The modern Verb »atmen« was Middle High German (MHG) »atemen« and Old High German (OHG) (10th century) »atamon«. It is derived from the noun »Atem« (MHG »atem«, OHG »atum«). Etymologist believe, that the closest form in other old languages is Old Indian »atma« or »atman« which means breath, breeze, mind, soul, the self.
The word »Atmosphäre« was brought into German language as a foreign word used by scientists in the 17th century as a composition of the greek words
- ἀτμός (atmós) = steam, vapor, mist, haze, breath, breeze
- σφαῖρα (sphaira) = ball, sphere
The first of the two words is closely related to the verb ἄημι (áēmi) which means "to breath, to blow" and both are derived from Proto Indo European »áwēmi«. This again is also the root of English and German noun »Wind« and from latin »ventus« (which means wind and can be found in German »Ventilator« but also »Ventil«)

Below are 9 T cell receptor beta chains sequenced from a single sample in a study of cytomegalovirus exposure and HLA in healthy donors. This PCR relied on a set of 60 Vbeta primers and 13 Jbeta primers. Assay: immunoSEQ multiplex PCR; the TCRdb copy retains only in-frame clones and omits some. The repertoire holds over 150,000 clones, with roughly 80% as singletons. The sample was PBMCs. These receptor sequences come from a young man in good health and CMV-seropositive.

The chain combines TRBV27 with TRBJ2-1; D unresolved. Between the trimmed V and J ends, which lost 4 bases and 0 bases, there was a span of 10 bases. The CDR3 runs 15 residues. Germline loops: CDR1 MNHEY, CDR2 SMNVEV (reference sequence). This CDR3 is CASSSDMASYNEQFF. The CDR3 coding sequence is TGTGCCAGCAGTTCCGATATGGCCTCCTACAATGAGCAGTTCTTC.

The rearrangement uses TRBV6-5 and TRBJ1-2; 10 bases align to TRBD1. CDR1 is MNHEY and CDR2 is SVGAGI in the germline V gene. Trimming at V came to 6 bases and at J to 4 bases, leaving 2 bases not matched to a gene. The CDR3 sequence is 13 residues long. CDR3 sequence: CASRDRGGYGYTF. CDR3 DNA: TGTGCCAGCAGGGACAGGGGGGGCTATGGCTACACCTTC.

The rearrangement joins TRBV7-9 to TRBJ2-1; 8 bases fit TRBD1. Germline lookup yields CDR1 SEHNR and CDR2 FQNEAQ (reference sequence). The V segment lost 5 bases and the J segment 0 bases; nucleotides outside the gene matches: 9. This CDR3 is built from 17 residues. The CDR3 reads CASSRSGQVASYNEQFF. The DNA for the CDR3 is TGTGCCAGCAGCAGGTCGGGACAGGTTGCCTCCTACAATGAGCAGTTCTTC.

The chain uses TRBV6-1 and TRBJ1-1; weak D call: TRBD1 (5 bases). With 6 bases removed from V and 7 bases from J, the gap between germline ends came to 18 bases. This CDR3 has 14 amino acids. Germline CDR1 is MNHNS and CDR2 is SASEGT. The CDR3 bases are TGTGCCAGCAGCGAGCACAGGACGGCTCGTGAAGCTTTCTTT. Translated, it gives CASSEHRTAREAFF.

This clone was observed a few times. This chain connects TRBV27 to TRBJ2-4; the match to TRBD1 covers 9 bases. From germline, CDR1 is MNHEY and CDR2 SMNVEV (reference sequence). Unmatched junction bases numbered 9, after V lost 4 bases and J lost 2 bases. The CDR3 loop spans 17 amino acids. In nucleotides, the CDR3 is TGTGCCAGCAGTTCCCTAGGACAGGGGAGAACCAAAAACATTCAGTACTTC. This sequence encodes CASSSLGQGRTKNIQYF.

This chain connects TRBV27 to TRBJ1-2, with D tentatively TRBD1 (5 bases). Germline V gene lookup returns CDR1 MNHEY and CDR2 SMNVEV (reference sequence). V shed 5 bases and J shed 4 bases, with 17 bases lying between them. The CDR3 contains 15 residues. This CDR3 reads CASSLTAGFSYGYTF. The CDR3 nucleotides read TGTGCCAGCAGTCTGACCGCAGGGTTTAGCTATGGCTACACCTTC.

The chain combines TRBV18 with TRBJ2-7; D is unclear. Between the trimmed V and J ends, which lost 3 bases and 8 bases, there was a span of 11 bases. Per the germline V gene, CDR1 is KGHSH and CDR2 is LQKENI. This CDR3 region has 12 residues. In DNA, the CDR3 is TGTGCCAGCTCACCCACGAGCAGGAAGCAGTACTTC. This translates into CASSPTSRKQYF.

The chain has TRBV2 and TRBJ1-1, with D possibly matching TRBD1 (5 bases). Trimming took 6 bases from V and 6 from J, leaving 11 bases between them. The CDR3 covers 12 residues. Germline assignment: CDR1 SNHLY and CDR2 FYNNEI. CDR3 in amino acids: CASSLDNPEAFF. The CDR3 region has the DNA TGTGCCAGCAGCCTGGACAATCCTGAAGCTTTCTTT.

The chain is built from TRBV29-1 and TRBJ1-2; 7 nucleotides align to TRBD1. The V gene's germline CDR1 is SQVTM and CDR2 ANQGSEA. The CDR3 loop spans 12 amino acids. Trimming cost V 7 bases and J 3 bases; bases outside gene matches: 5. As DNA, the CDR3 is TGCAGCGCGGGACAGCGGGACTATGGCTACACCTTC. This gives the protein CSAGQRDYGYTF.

In my researches I did not find a clear statement that says, that Old Indian »atma« is related to greek »atmós« (both can mean breath, breeze) or to Proto Indo European »áwēmi«. But since the meaning of these words is so similar, and also the words themselves sound so similar, I believe, that there is a connection. But, as just said: I didn't find any clear statements about such a relationship.